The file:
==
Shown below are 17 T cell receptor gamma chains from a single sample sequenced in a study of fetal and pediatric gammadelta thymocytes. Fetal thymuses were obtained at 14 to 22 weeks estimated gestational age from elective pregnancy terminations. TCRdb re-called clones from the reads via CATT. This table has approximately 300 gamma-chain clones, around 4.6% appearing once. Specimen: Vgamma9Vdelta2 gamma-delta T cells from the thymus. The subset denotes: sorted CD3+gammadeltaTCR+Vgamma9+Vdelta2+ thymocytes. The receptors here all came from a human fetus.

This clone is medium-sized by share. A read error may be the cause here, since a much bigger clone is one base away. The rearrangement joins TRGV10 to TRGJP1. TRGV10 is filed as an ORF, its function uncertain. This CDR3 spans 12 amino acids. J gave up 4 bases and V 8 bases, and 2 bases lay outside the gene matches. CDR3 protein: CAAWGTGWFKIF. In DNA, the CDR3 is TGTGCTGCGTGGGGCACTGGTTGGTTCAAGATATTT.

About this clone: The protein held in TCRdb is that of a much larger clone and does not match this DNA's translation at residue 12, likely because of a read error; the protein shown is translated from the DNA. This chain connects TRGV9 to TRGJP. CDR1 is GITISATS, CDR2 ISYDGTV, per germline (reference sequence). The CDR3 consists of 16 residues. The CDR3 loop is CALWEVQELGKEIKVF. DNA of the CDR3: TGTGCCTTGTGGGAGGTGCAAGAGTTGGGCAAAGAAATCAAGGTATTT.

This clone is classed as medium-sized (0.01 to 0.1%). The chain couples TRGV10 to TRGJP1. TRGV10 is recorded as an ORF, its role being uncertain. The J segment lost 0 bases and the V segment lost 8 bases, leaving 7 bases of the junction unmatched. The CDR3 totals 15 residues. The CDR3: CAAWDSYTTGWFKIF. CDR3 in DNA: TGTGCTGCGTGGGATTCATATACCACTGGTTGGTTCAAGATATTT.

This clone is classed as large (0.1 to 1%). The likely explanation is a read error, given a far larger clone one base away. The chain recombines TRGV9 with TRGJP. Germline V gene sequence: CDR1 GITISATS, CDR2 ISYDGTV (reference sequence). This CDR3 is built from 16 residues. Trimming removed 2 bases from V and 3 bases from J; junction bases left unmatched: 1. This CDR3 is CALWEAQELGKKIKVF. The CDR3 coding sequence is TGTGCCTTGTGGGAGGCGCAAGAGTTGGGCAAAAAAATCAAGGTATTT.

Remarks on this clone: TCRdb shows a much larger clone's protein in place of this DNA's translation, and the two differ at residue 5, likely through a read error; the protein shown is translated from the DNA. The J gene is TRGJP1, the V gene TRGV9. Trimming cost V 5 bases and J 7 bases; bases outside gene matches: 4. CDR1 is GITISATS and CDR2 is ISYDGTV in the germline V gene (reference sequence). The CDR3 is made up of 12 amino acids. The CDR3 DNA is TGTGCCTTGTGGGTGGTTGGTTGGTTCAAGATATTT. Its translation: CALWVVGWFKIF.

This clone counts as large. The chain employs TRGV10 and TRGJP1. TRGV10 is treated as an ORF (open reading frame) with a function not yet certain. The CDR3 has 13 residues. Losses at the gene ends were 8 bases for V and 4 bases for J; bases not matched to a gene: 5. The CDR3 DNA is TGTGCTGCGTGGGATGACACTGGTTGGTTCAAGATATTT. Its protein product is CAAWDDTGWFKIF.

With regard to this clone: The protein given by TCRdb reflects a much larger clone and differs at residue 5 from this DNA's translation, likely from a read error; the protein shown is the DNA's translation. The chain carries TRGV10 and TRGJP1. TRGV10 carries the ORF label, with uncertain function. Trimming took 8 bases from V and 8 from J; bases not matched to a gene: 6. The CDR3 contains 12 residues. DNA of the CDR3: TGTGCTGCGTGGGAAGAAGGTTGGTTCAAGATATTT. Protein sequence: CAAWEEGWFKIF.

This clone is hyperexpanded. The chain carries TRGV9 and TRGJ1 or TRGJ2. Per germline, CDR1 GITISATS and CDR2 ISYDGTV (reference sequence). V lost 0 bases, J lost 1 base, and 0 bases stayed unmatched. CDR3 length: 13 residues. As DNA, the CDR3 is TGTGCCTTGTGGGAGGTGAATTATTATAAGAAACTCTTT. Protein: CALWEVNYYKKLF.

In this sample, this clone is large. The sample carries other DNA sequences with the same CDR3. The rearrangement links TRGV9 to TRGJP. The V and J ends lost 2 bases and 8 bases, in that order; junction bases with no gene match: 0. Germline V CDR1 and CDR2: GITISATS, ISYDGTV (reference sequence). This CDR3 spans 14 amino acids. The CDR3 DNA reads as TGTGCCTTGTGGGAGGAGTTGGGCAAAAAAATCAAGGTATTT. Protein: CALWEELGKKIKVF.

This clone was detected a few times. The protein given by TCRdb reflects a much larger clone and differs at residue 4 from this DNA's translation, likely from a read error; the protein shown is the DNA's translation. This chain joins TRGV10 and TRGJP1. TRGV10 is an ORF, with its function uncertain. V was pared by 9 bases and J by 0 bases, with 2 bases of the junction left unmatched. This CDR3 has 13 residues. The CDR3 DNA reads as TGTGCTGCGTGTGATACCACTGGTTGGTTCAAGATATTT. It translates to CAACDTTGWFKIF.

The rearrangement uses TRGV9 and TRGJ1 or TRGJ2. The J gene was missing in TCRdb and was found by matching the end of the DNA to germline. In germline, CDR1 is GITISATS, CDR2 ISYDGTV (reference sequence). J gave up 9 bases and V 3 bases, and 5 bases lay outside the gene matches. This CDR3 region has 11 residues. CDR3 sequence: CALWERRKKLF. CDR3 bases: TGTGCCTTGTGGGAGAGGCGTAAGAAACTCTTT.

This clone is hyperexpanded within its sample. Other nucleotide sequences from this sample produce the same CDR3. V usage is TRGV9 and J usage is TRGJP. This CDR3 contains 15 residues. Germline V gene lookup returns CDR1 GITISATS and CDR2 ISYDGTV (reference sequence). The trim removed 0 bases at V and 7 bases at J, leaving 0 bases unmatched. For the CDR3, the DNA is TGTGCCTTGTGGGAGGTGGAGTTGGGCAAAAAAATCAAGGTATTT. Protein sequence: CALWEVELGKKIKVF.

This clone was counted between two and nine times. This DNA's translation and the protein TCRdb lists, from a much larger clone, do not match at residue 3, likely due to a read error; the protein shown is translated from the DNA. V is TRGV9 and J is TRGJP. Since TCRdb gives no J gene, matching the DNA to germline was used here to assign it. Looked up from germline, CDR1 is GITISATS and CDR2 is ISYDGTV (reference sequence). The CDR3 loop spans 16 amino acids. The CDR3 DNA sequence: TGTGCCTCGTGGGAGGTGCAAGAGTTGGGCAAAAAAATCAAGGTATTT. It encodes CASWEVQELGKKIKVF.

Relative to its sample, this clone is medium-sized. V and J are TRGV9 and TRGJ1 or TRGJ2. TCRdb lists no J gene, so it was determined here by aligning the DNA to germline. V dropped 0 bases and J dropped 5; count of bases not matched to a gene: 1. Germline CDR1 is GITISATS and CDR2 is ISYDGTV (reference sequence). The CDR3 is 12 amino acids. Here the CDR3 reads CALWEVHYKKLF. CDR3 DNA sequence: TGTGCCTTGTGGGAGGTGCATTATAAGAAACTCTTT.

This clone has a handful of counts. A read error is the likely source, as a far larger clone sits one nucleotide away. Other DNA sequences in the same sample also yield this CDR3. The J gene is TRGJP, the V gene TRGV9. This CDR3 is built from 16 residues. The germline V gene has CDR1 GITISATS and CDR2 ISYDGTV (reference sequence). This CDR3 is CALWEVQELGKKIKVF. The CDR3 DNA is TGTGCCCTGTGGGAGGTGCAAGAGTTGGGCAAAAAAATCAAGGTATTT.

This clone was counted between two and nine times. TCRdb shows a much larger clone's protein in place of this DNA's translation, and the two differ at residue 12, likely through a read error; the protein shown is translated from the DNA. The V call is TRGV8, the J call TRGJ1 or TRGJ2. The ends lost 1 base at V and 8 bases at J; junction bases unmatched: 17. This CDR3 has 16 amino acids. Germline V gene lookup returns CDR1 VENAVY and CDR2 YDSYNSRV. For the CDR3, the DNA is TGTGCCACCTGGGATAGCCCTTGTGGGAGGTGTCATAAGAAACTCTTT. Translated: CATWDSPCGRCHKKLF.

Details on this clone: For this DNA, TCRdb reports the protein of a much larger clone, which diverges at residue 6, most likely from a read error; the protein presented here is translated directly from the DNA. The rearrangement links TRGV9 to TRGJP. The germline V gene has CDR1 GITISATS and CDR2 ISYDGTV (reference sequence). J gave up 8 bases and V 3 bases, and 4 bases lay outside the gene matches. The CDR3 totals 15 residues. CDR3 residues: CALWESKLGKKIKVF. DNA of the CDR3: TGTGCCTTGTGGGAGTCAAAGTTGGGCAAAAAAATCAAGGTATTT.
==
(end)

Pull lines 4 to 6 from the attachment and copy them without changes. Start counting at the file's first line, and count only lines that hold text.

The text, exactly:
This clone is classed as medium-sized (0.01 to 0.1%). The chain couples TRGV10 to TRGJP1. TRGV10 is recorded as an ORF, its role being uncertain. The J segment lost 0 bases and the V segment lost 8 bases, leaving 7 bases of the junction unmatched. The CDR3 totals 15 residues. The CDR3: CAAWDSYTTGWFKIF. CDR3 in DNA: TGTGCTGCGTGGGATTCATATACCACTGGTTGGTTCAAGATATTT.

This clone is classed as large (0.1 to 1%). The likely explanation is a read error, given a far larger clone one base away. The chain recombines TRGV9 with TRGJP. Germline V gene sequence: CDR1 GITISATS, CDR2 ISYDGTV (reference sequence). This CDR3 is built from 16 residues. Trimming removed 2 bases from V and 3 bases from J; junction bases left unmatched: 1. This CDR3 is CALWEAQELGKKIKVF. The CDR3 coding sequence is TGTGCCTTGTGGGAGGCGCAAGAGTTGGGCAAAAAAATCAAGGTATTT.

Remarks on this clone: TCRdb shows a much larger clone's protein in place of this DNA's translation, and the two differ at residue 5, likely through a read error; the protein shown is translated from the DNA. The J gene is TRGJP1, the V gene TRGV9. Trimming cost V 5 bases and J 7 bases; bases outside gene matches: 4. CDR1 is GITISATS and CDR2 is ISYDGTV in the germline V gene (reference sequence). The CDR3 is made up of 12 amino acids. The CDR3 DNA is TGTGCCTTGTGGGTGGTTGGTTGGTTCAAGATATTT. Its translation: CALWVVGWFKIF.